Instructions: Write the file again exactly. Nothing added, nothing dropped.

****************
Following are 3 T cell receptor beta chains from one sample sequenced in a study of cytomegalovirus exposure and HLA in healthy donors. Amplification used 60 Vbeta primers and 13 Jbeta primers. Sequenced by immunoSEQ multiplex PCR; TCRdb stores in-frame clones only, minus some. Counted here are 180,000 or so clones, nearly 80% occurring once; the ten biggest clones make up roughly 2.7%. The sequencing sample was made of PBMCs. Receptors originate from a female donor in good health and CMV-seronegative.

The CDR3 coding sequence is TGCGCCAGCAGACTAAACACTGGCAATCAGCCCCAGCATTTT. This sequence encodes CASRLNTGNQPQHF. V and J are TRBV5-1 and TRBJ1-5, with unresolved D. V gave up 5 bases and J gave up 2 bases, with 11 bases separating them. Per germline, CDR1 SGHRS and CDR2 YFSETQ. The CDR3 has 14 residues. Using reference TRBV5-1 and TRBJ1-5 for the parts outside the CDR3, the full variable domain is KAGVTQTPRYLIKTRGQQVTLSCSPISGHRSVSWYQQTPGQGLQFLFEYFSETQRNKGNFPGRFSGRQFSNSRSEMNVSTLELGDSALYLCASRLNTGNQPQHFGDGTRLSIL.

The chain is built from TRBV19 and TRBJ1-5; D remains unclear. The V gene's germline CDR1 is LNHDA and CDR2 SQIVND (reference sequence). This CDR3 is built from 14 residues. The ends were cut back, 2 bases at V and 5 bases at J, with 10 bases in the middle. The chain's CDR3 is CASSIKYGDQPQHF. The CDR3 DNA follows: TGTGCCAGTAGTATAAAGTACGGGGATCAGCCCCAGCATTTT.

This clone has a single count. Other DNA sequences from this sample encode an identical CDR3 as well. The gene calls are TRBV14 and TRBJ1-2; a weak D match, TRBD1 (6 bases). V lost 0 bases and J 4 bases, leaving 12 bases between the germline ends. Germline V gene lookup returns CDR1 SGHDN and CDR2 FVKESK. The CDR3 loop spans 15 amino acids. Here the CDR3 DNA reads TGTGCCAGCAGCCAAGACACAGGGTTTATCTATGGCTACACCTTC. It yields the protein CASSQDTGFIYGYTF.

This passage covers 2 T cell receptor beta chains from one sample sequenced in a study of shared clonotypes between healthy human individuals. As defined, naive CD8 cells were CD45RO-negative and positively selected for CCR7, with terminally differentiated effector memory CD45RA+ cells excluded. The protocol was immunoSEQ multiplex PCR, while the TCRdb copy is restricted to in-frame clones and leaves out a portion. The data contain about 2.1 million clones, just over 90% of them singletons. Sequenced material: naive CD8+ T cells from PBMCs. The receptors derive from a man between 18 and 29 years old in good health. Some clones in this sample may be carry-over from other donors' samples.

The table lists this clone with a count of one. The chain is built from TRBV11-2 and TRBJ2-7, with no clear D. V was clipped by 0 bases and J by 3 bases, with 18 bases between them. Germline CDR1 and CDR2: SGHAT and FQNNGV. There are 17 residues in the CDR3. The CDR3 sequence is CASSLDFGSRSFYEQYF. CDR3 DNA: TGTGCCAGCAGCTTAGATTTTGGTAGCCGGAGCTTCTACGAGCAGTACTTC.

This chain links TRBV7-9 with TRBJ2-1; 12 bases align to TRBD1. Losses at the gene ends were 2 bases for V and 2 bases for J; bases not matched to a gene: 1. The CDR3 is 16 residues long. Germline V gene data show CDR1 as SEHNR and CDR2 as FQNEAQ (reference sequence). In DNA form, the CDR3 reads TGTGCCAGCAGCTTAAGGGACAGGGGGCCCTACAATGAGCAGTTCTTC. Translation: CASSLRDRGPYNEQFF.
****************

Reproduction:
Following are 3 T cell receptor beta chains from one sample sequenced in a study of cytomegalovirus exposure and HLA in healthy donors. Amplification used 60 Vbeta primers and 13 Jbeta primers. Sequenced by immunoSEQ multiplex PCR; TCRdb stores in-frame clones only, minus some. Counted here are 180,000 or so clones, nearly 80% occurring once; the ten biggest clones make up roughly 2.7%. The sequencing sample was made of PBMCs. Receptors originate from a female donor in good health and CMV-seronegative.

The CDR3 coding sequence is TGCGCCAGCAGACTAAACACTGGCAATCAGCCCCAGCATTTT. This sequence encodes CASRLNTGNQPQHF. V and J are TRBV5-1 and TRBJ1-5, with unresolved D. V gave up 5 bases and J gave up 2 bases, with 11 bases separating them. Per germline, CDR1 SGHRS and CDR2 YFSETQ. The CDR3 has 14 residues. Using reference TRBV5-1 and TRBJ1-5 for the parts outside the CDR3, the full variable domain is KAGVTQTPRYLIKTRGQQVTLSCSPISGHRSVSWYQQTPGQGLQFLFEYFSETQRNKGNFPGRFSGRQFSNSRSEMNVSTLELGDSALYLCASRLNTGNQPQHFGDGTRLSIL.

The chain is built from TRBV19 and TRBJ1-5; D remains unclear. The V gene's germline CDR1 is LNHDA and CDR2 SQIVND (reference sequence). This CDR3 is built from 14 residues. The ends were cut back, 2 bases at V and 5 bases at J, with 10 bases in the middle. The chain's CDR3 is CASSIKYGDQPQHF. The CDR3 DNA follows: TGTGCCAGTAGTATAAAGTACGGGGATCAGCCCCAGCATTTT.

This clone has a single count. Other DNA sequences from this sample encode an identical CDR3 as well. The gene calls are TRBV14 and TRBJ1-2; a weak D match, TRBD1 (6 bases). V lost 0 bases and J 4 bases, leaving 12 bases between the germline ends. Germline V gene lookup returns CDR1 SGHDN and CDR2 FVKESK. The CDR3 loop spans 15 amino acids. Here the CDR3 DNA reads TGTGCCAGCAGCCAAGACACAGGGTTTATCTATGGCTACACCTTC. It yields the protein CASSQDTGFIYGYTF.

This passage covers 2 T cell receptor beta chains from one sample sequenced in a study of shared clonotypes between healthy human individuals. As defined, naive CD8 cells were CD45RO-negative and positively selected for CCR7, with terminally differentiated effector memory CD45RA+ cells excluded. The protocol was immunoSEQ multiplex PCR, while the TCRdb copy is restricted to in-frame clones and leaves out a portion. The data contain about 2.1 million clones, just over 90% of them singletons. Sequenced material: naive CD8+ T cells from PBMCs. The receptors derive from a man between 18 and 29 years old in good health. Some clones in this sample may be carry-over from other donors' samples.

The table lists this clone with a count of one. The chain is built from TRBV11-2 and TRBJ2-7, with no clear D. V was clipped by 0 bases and J by 3 bases, with 18 bases between them. Germline CDR1 and CDR2: SGHAT and FQNNGV. There are 17 residues in the CDR3. The CDR3 sequence is CASSLDFGSRSFYEQYF. CDR3 DNA: TGTGCCAGCAGCTTAGATTTTGGTAGCCGGAGCTTCTACGAGCAGTACTTC.

This chain links TRBV7-9 with TRBJ2-1; 12 bases align to TRBD1. Losses at the gene ends were 2 bases for V and 2 bases for J; bases not matched to a gene: 1. The CDR3 is 16 residues long. Germline V gene data show CDR1 as SEHNR and CDR2 as FQNEAQ (reference sequence). In DNA form, the CDR3 reads TGTGCCAGCAGCTTAAGGGACAGGGGGCCCTACAATGAGCAGTTCTTC. Translation: CASSLRDRGPYNEQFF.